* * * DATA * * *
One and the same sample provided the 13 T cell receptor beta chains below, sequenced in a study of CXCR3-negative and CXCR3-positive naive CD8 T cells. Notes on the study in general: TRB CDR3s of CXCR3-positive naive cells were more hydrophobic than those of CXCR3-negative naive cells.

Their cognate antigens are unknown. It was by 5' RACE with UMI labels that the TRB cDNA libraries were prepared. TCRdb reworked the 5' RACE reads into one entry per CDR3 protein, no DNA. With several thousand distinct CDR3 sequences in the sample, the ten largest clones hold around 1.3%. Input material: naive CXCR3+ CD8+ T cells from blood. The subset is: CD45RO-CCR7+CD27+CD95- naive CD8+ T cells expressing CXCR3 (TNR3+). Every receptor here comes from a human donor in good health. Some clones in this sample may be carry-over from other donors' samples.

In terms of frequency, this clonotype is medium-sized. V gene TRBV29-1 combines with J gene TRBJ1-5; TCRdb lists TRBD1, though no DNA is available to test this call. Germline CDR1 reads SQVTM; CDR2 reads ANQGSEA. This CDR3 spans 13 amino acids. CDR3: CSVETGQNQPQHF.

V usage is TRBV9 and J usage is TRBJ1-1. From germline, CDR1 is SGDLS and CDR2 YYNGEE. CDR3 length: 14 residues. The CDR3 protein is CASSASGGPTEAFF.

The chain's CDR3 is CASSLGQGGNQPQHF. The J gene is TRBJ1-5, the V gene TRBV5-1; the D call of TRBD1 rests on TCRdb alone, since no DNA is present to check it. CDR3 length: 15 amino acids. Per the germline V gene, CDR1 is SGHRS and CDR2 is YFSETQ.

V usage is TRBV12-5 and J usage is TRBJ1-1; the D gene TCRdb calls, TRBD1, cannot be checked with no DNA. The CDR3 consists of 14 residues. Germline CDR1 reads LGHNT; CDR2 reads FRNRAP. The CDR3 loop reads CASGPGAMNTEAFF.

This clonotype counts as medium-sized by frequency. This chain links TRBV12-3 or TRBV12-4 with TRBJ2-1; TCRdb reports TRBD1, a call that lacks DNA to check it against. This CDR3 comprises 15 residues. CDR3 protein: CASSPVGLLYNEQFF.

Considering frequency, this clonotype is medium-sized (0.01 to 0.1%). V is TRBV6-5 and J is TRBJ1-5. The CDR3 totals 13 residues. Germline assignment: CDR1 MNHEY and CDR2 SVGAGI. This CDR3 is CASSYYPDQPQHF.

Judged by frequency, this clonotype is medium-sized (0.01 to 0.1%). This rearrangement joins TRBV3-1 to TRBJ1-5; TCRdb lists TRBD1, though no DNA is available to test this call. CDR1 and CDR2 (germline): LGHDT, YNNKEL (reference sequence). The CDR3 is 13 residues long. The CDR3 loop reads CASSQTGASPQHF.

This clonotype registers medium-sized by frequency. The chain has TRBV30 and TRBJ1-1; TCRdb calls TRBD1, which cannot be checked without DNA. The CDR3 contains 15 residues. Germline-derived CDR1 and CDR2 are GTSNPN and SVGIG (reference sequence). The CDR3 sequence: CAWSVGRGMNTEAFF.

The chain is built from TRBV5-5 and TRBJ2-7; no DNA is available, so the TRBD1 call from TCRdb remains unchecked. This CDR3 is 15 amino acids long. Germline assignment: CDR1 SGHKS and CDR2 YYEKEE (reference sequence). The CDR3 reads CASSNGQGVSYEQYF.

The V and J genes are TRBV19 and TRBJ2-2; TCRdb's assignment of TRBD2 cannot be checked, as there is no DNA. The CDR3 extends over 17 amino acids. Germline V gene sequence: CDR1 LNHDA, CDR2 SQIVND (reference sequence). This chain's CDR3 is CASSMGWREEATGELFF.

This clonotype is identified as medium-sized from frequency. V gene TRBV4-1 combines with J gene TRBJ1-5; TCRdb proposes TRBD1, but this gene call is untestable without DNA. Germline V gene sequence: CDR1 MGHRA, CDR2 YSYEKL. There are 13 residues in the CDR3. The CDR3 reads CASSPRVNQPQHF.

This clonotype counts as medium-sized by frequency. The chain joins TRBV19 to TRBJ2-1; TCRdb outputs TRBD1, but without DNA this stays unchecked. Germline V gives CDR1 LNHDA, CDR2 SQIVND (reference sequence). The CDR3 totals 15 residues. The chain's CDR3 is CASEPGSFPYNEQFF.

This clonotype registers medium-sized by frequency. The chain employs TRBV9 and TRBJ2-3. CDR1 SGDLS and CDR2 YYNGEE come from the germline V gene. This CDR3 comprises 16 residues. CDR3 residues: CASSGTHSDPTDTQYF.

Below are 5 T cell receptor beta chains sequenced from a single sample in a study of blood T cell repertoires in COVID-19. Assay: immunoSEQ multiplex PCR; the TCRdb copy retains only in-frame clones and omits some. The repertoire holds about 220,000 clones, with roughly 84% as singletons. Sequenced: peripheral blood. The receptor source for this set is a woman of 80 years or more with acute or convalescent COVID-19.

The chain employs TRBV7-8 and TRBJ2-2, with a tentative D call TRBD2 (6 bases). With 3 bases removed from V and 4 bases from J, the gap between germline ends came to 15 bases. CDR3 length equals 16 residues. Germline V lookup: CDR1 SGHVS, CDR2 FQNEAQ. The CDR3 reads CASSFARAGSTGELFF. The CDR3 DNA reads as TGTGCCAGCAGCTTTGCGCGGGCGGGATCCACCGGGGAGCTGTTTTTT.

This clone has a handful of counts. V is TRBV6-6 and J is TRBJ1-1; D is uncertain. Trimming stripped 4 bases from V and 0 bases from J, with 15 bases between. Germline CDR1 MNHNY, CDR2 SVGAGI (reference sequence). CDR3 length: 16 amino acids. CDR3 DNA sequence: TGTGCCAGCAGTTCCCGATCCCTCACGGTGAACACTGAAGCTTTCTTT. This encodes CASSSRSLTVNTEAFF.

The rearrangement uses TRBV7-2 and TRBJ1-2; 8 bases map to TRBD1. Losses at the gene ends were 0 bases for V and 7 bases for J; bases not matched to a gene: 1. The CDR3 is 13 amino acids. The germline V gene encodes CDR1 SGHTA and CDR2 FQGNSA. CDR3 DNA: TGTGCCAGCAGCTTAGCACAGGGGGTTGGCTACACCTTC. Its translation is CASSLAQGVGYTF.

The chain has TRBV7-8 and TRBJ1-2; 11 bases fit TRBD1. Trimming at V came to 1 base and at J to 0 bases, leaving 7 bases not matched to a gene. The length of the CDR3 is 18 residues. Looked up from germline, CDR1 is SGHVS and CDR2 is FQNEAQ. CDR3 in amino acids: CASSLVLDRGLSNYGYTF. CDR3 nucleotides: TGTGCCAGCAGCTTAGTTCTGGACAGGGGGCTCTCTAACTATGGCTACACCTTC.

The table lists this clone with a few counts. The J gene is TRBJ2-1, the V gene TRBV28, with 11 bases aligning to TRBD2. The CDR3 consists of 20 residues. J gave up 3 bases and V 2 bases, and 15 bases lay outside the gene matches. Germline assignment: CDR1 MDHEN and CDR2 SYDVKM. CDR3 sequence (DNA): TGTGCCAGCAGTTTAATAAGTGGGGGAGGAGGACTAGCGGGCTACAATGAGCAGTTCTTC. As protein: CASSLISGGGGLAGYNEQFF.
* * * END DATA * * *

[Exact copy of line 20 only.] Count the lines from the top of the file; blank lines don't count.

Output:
The chain has TRBV7-8 and TRBJ1-2; 11 bases fit TRBD1. Trimming at V came to 1 base and at J to 0 bases, leaving 7 bases not matched to a gene. The length of the CDR3 is 18 residues. Looked up from germline, CDR1 is SGHVS and CDR2 is FQNEAQ. CDR3 in amino acids: CASSLVLDRGLSNYGYTF. CDR3 nucleotides: TGTGCCAGCAGCTTAGTTCTGGACAGGGGGCTCTCTAACTATGGCTACACCTTC.